In an interview with Jay Parini, Gore Vidal said this about Steinbeck:
    The truth is that Steinbeck was really a journalist at heart. All of his best work was journalism in that it was inspired by daily events, by current circumstances. He didn't invent things. He found them. (See John Steinbeck: A Biography page 331).
    .
    This work provides sound evidence of the correctness of Vidal's opinion.


  2. Chrissie Chrissie says:

    For six months, June through December 1943, John Steinbeck worked as a war correspondent for the New York Herald Tribune. He relayed daily dispatches to them. He was forty one. He was a celebrity, given the popularity of The Grapes of Wrath. Deemed a security risk by the Air Force for his so-called “communist views”, he sought another way to participate in the war. He had patriotic sentiments, and he wanted to see the action.

    These dispatches are collected in this book, published after the war in 1958. The dispatches were written quickly; they were written to meet deadlines. They were censored by the military and remain so here in the book format. They were written to capture the experiences of the men and the women actually fighting the war--how it looked, sounded and felt, even the smells filling their nostrils are described. What is recorded here are not the words of national and military leaders or army commanders. We are not given a recount of campaign strategies or troop movements.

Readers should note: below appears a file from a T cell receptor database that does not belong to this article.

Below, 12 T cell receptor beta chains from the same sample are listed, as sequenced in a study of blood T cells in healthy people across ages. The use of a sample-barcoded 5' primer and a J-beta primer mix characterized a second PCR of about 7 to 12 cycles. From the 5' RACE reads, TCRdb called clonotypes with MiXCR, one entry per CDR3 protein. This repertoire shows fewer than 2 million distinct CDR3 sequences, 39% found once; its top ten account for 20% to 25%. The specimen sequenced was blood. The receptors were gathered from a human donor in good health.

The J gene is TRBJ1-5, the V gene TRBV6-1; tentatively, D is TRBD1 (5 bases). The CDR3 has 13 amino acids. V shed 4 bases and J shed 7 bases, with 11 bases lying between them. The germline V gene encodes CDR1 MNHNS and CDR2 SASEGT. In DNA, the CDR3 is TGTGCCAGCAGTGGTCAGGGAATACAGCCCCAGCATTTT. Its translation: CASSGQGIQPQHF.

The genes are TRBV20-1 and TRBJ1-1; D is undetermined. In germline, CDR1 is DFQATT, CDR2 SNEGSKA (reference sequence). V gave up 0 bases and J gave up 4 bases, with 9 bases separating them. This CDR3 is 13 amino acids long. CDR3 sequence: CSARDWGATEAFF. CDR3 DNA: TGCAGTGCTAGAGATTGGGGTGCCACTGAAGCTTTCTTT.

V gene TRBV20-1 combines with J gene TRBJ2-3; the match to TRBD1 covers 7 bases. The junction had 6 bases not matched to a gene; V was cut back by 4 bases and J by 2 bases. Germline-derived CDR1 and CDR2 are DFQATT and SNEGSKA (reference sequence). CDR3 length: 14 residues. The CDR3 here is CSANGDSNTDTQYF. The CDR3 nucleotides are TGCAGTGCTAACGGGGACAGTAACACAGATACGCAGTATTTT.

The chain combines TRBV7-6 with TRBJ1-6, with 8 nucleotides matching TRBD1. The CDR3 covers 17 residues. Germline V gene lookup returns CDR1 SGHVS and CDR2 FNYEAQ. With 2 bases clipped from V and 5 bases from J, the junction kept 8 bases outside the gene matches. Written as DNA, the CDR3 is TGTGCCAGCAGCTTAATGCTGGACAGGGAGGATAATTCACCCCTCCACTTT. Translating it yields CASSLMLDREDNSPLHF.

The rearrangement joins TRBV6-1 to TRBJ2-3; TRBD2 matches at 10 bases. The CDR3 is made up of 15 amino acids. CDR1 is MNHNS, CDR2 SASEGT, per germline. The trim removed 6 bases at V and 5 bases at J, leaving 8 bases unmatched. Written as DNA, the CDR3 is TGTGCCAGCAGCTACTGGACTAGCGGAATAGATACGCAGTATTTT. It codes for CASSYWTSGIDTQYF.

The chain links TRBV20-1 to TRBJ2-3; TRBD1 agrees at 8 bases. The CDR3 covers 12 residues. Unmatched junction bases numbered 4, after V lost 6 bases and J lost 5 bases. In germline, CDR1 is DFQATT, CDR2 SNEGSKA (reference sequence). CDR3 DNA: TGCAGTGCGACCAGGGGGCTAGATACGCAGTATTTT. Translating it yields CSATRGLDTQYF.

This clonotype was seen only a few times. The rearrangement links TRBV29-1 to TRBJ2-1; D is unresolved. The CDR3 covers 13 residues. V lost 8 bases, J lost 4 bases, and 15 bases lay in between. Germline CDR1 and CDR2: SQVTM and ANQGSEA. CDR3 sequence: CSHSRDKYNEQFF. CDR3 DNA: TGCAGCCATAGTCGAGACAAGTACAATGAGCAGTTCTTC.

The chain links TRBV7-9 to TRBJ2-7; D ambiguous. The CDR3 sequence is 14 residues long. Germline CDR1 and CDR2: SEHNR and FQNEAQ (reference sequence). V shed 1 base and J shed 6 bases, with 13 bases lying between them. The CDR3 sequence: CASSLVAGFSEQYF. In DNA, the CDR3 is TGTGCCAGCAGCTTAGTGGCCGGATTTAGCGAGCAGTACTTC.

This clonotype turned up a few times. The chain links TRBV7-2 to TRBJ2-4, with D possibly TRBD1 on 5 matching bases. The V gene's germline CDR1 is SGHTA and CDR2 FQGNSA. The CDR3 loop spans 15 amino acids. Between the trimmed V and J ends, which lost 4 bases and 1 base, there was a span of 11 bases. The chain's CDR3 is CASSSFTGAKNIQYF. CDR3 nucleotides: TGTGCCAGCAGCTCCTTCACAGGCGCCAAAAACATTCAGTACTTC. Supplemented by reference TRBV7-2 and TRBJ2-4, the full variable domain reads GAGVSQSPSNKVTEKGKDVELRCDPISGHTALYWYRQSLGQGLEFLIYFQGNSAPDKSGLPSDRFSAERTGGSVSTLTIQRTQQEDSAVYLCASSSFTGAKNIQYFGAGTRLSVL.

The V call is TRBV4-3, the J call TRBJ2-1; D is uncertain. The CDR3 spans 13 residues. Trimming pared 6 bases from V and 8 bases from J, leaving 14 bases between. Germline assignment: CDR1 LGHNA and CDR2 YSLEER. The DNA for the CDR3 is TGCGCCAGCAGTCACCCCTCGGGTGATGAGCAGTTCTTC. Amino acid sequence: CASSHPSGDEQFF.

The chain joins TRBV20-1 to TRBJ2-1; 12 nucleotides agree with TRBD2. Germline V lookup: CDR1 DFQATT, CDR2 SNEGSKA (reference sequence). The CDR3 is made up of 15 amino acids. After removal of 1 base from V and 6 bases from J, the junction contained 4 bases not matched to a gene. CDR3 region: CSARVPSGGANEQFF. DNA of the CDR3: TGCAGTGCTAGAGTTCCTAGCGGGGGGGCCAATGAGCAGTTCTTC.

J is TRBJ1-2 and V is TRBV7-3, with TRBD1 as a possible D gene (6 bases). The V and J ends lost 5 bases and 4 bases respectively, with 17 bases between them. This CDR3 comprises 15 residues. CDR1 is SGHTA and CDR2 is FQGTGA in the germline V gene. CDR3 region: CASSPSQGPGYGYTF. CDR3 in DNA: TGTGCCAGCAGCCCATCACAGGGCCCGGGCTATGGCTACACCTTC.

Steinbeck did not fight; he listened to those doing the fighting; he observed, joked and talked with them. He had access to their mess halls. Through Steinbeck’s words readers are given a close up view of common soldiers’ experiences—embarking on and disembarking from troop ships, of waiting and waiting and waiting for orders. The soldiers, each with a helmet on their head loose their identity; they are one of a mass, one of a group following orders.

    We follow the men to unidentified places--“somewhere in England”, “somewhere in the Mediterranean war theater”, to bomber stations, to coast batteries, to minesweeper operations. We are there alongside a bombing crew. We are in London during the Blitz, in Italy and unspecified places in Northern Africa. Algiers and the Italian island Ventotene are specifically mentioned.

    We observe the frantic search for lost good luck medallions, the soldiers’ attachment to barrack pets, the miscommunication between American and British soldiers and the men’s anxiety, fear and homesickness.

    The tone and the writing style of the articles vary. Some are poignant, movingly capturing soldiers’ emotions. Others are amusing and light. For example, we are told of an inebriated pet goat, of a captain who would not let himself be promoted, of the ubiquitous poster pin-up girls adorning barrack walls, the movies shown and the songs sung. Some incidents are so absurd they stretch believability—the men swear an elf appeared, but of course they were at the time drunk. Most everybody who has read of the war will have heard some of these stories before.